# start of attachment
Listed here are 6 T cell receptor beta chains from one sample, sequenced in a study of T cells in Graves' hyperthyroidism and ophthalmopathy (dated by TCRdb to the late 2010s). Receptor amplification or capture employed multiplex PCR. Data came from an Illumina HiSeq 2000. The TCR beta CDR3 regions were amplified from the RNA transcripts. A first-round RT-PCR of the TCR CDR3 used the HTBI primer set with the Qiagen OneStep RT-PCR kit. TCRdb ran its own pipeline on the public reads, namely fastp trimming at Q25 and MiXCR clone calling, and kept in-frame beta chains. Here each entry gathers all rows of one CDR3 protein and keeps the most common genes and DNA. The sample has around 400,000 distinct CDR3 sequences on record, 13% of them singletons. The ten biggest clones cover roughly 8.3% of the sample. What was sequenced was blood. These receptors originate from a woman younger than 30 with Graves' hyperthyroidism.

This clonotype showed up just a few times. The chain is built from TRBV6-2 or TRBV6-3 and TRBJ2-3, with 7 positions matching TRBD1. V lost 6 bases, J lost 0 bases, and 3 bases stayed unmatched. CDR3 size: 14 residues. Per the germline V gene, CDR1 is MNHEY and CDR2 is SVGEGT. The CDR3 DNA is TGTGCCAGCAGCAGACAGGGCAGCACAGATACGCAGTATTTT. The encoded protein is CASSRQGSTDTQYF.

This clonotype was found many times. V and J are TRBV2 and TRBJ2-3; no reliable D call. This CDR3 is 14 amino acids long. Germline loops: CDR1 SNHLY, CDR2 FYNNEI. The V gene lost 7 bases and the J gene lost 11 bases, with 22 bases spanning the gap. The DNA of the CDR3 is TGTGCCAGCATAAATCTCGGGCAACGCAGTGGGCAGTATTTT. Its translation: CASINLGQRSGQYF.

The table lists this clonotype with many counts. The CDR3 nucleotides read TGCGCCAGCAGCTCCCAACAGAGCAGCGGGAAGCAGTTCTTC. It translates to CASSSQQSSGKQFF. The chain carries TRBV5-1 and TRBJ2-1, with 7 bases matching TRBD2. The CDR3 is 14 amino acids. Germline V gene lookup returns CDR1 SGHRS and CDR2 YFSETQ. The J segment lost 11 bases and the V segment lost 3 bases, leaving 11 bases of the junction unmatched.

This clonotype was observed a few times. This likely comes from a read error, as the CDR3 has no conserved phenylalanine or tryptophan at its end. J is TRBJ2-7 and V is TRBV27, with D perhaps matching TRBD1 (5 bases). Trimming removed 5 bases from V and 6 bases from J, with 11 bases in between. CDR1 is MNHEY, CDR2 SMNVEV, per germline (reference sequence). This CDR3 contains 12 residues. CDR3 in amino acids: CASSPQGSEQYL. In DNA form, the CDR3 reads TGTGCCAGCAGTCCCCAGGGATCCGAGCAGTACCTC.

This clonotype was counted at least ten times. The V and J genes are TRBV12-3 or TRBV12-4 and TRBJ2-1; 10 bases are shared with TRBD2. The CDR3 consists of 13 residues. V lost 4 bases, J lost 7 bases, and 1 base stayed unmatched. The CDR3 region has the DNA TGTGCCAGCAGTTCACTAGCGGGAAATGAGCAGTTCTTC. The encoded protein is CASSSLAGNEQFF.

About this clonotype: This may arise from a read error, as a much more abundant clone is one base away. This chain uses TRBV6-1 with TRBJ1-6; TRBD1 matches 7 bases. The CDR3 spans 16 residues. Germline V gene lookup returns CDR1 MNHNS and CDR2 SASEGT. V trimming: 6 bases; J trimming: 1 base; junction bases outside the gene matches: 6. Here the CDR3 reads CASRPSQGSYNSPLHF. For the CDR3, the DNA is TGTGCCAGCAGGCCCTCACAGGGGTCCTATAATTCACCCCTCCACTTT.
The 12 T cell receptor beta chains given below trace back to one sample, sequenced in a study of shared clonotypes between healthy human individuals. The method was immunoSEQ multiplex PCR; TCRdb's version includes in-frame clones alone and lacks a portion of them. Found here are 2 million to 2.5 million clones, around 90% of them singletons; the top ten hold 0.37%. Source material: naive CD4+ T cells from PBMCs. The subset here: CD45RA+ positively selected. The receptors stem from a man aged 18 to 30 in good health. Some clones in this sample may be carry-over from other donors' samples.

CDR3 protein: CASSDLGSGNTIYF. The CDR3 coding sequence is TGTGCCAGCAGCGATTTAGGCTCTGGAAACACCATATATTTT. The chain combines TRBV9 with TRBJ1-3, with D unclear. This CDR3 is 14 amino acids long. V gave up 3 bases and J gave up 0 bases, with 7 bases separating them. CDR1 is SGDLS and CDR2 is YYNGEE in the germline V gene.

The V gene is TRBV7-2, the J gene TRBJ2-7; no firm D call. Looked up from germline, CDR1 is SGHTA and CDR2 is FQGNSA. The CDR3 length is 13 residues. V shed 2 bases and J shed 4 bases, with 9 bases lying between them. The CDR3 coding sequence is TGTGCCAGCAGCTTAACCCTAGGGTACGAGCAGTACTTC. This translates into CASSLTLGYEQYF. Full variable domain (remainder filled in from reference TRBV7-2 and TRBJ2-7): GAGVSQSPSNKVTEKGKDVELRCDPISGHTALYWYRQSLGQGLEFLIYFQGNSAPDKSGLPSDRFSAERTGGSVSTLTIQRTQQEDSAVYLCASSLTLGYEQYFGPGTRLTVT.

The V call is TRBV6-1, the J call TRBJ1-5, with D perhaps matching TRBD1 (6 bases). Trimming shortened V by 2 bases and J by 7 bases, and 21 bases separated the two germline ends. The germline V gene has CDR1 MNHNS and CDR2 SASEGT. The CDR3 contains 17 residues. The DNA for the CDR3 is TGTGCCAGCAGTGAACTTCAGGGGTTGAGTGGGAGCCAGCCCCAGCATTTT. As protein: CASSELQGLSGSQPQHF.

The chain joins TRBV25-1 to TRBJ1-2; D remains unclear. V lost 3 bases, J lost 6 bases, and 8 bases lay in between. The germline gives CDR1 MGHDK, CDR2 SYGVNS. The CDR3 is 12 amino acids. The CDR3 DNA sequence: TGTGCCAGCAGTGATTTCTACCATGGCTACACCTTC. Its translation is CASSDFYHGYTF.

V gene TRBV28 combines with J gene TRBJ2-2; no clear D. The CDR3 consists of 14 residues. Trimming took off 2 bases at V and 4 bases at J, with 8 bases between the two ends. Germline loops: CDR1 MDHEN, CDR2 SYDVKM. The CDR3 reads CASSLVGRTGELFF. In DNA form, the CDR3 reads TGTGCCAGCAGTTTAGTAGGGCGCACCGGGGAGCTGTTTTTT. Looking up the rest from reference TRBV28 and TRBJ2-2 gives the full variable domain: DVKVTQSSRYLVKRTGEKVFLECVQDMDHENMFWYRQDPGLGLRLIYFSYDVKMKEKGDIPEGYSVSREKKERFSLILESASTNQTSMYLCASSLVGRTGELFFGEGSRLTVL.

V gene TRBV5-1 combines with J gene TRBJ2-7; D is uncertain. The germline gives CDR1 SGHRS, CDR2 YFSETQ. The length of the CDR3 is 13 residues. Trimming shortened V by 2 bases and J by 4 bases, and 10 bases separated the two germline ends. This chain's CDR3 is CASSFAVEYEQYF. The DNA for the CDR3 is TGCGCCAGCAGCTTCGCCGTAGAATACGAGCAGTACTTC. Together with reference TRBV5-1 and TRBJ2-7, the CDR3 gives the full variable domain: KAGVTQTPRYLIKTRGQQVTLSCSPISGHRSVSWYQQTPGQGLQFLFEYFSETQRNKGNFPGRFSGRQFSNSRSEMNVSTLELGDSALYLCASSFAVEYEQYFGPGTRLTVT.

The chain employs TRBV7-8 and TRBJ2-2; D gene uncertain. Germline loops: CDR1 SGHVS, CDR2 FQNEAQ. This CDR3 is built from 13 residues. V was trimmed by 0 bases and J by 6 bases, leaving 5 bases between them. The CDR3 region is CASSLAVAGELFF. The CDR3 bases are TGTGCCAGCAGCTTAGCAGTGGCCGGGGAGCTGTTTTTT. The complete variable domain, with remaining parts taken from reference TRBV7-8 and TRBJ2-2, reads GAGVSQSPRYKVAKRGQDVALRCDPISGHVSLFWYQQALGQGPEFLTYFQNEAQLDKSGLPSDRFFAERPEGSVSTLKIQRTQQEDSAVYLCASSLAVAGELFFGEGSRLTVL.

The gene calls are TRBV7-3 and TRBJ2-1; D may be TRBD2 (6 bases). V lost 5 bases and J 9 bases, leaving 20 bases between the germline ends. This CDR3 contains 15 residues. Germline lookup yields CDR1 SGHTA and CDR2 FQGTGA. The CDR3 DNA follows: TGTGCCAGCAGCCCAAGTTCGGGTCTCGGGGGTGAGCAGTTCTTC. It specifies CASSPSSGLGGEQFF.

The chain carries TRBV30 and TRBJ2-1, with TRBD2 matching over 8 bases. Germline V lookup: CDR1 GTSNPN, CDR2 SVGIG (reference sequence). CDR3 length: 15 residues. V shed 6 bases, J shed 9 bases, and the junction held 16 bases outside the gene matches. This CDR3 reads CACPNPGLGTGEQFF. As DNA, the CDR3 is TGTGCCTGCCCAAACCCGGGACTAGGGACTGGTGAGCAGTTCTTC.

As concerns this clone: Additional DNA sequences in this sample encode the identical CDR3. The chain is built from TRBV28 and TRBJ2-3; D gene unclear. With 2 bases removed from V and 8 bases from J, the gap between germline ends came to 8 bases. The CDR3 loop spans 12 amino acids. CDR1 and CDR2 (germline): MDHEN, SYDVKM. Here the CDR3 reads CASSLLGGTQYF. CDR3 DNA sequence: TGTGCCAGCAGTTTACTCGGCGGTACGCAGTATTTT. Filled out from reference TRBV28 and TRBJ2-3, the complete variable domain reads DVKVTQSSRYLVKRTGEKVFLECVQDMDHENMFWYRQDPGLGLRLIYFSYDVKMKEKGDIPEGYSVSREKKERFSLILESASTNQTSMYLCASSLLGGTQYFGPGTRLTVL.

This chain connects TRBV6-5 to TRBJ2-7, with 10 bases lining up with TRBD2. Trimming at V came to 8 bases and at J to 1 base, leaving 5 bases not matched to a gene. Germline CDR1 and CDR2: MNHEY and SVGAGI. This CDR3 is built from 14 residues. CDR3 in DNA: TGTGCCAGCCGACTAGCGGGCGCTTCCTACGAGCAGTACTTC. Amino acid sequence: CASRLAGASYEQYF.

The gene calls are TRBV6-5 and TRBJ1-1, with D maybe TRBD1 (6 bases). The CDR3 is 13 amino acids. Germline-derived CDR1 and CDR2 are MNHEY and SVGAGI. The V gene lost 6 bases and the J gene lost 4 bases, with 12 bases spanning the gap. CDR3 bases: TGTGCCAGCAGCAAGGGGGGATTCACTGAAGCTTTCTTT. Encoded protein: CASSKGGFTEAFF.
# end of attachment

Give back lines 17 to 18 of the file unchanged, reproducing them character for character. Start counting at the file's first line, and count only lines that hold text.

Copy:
The chain carries TRBV30 and TRBJ2-1, with TRBD2 matching over 8 bases. Germline V lookup: CDR1 GTSNPN, CDR2 SVGIG (reference sequence). CDR3 length: 15 residues. V shed 6 bases, J shed 9 bases, and the junction held 16 bases outside the gene matches. This CDR3 reads CACPNPGLGTGEQFF. As DNA, the CDR3 is TGTGCCTGCCCAAACCCGGGACTAGGGACTGGTGAGCAGTTCTTC.

As concerns this clone: Additional DNA sequences in this sample encode the identical CDR3. The chain is built from TRBV28 and TRBJ2-3; D gene unclear. With 2 bases removed from V and 8 bases from J, the gap between germline ends came to 8 bases. The CDR3 loop spans 12 amino acids. CDR1 and CDR2 (germline): MDHEN, SYDVKM. Here the CDR3 reads CASSLLGGTQYF. CDR3 DNA sequence: TGTGCCAGCAGTTTACTCGGCGGTACGCAGTATTTT. Filled out from reference TRBV28 and TRBJ2-3, the complete variable domain reads DVKVTQSSRYLVKRTGEKVFLECVQDMDHENMFWYRQDPGLGLRLIYFSYDVKMKEKGDIPEGYSVSREKKERFSLILESASTNQTSMYLCASSLLGGTQYFGPGTRLTVL.